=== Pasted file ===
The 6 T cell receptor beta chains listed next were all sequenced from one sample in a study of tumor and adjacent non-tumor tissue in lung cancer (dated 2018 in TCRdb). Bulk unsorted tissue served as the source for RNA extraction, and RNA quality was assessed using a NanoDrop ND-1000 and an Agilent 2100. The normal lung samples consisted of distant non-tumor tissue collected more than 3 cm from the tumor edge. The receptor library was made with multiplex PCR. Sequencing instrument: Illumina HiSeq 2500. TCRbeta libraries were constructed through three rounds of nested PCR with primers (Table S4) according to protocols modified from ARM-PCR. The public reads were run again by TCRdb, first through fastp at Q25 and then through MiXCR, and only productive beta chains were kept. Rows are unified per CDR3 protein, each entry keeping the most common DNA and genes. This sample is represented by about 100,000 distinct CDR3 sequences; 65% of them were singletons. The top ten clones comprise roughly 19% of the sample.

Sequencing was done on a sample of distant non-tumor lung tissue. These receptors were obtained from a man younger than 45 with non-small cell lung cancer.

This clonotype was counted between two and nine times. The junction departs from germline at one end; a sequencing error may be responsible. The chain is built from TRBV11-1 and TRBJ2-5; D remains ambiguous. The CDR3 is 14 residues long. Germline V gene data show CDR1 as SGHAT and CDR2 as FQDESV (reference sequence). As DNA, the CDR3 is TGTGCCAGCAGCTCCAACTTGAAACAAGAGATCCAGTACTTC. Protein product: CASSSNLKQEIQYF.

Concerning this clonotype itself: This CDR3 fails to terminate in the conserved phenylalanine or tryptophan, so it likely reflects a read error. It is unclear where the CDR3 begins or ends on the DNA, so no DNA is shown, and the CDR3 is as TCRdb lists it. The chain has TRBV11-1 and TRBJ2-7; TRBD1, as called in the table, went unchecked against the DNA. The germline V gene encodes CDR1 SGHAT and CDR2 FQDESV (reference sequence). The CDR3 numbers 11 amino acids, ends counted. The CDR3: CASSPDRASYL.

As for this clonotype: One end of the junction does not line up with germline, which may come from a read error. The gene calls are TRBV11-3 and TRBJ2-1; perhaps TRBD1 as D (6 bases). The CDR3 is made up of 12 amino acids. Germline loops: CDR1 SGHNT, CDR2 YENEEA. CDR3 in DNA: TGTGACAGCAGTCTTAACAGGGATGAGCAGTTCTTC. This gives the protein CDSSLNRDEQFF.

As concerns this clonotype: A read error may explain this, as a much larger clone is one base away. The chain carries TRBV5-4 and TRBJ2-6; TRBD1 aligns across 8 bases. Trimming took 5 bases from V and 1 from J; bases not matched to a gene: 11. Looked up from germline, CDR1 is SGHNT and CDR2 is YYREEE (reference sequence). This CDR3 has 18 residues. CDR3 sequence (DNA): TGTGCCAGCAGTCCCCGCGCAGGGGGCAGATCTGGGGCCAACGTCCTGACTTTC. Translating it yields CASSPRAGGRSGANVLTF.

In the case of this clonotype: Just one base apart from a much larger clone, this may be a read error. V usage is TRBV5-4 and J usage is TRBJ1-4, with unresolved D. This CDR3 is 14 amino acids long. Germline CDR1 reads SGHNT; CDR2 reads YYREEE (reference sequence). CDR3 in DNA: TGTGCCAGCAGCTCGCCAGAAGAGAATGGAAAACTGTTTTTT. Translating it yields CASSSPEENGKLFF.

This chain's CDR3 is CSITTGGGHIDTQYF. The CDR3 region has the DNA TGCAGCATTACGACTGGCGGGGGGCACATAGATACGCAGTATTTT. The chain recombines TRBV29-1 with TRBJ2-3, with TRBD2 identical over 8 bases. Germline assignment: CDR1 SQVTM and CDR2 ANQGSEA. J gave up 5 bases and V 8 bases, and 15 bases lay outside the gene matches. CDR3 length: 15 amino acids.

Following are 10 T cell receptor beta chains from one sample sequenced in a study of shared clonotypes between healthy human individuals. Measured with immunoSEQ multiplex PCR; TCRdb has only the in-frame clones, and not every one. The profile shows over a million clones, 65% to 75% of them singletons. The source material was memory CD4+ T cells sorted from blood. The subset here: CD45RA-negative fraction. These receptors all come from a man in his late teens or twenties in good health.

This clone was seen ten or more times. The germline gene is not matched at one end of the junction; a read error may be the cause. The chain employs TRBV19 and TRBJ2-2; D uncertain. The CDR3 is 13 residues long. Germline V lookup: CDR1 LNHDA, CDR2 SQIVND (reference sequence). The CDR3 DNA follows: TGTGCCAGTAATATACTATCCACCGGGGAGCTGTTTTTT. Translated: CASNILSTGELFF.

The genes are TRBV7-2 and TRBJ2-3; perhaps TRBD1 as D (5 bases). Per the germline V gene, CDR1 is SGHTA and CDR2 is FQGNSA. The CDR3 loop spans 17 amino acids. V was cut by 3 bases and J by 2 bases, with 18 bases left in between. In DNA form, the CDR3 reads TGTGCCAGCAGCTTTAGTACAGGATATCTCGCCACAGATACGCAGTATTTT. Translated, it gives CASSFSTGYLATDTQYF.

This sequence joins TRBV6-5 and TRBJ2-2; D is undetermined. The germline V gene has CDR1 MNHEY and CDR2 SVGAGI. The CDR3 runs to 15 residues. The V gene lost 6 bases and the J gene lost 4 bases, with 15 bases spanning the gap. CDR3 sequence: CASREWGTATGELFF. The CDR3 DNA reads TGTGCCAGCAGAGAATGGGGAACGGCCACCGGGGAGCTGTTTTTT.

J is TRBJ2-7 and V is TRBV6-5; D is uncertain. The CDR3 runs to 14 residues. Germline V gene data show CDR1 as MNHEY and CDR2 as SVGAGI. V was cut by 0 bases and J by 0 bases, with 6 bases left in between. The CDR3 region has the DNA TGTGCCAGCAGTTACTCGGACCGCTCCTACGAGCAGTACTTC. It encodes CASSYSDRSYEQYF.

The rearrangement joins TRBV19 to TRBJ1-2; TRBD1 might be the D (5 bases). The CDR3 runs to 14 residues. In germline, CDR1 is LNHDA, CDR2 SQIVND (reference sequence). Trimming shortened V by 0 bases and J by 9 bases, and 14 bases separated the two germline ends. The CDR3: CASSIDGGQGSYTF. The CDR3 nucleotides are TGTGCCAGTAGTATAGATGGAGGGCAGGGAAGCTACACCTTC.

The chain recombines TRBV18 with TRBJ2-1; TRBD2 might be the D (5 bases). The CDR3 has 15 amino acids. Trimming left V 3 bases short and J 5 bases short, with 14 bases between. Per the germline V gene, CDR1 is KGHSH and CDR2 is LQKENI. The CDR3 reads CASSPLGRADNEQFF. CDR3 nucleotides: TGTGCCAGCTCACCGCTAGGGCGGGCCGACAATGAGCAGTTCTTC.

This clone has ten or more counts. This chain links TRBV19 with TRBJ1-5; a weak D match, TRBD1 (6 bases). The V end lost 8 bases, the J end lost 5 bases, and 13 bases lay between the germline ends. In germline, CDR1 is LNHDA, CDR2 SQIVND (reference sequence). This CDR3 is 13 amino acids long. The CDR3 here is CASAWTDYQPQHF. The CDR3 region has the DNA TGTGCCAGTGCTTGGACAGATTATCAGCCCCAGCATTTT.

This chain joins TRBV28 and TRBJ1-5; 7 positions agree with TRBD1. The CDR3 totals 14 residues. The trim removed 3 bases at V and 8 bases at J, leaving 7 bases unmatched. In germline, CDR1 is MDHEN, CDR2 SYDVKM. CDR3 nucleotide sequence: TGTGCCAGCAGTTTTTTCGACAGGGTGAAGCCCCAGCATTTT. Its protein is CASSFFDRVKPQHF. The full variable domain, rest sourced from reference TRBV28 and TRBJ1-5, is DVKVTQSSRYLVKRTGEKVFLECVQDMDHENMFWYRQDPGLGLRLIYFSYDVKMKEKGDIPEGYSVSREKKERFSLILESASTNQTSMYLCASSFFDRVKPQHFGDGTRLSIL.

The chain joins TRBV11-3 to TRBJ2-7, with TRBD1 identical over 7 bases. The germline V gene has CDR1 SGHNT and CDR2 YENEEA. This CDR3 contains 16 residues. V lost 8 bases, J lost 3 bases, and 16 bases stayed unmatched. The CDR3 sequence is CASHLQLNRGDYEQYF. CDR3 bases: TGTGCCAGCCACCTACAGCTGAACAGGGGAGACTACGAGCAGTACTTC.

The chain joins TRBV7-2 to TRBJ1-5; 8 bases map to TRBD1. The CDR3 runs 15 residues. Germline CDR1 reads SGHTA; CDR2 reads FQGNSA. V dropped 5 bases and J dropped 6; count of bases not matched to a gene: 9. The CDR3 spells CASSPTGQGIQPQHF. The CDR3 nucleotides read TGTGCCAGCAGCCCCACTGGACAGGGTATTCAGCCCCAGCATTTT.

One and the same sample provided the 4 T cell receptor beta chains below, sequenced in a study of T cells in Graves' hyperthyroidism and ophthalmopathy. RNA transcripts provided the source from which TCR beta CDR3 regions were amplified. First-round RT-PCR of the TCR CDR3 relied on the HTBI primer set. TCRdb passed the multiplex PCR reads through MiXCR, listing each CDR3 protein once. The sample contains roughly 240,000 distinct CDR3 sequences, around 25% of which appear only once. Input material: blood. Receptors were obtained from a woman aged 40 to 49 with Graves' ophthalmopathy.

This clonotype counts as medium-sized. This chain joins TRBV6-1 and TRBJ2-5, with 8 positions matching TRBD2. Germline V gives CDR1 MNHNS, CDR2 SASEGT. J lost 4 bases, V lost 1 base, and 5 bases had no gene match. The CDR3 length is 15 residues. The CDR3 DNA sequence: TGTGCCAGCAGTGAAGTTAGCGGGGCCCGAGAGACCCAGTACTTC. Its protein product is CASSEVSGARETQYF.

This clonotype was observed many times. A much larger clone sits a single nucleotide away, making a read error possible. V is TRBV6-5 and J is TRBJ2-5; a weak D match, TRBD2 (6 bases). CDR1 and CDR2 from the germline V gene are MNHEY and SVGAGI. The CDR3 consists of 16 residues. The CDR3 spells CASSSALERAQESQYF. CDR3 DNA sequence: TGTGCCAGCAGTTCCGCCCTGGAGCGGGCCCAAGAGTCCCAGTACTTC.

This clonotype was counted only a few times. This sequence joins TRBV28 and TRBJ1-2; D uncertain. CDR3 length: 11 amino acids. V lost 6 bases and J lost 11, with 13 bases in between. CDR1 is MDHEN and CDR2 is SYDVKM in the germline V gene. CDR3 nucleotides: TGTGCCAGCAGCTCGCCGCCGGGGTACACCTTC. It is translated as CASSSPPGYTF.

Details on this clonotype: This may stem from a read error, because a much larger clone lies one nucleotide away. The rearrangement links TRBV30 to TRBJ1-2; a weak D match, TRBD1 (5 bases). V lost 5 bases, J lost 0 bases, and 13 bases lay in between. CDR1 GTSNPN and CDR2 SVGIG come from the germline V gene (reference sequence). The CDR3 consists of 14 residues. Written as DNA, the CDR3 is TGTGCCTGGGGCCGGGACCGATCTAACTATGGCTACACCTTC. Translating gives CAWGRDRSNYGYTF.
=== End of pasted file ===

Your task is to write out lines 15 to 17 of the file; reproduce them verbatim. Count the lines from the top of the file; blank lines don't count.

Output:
The chain recombines TRBV18 with TRBJ2-1; TRBD2 might be the D (5 bases). The CDR3 has 15 amino acids. Trimming left V 3 bases short and J 5 bases short, with 14 bases between. Per the germline V gene, CDR1 is KGHSH and CDR2 is LQKENI. The CDR3 reads CASSPLGRADNEQFF. CDR3 nucleotides: TGTGCCAGCTCACCGCTAGGGCGGGCCGACAATGAGCAGTTCTTC.

This clone has ten or more counts. This chain links TRBV19 with TRBJ1-5; a weak D match, TRBD1 (6 bases). The V end lost 8 bases, the J end lost 5 bases, and 13 bases lay between the germline ends. In germline, CDR1 is LNHDA, CDR2 SQIVND (reference sequence). This CDR3 is 13 amino acids long. The CDR3 here is CASAWTDYQPQHF. The CDR3 region has the DNA TGTGCCAGTGCTTGGACAGATTATCAGCCCCAGCATTTT.

This chain joins TRBV28 and TRBJ1-5; 7 positions agree with TRBD1. The CDR3 totals 14 residues. The trim removed 3 bases at V and 8 bases at J, leaving 7 bases unmatched. In germline, CDR1 is MDHEN, CDR2 SYDVKM. CDR3 nucleotide sequence: TGTGCCAGCAGTTTTTTCGACAGGGTGAAGCCCCAGCATTTT. Its protein is CASSFFDRVKPQHF. The full variable domain, rest sourced from reference TRBV28 and TRBJ1-5, is DVKVTQSSRYLVKRTGEKVFLECVQDMDHENMFWYRQDPGLGLRLIYFSYDVKMKEKGDIPEGYSVSREKKERFSLILESASTNQTSMYLCASSFFDRVKPQHFGDGTRLSIL.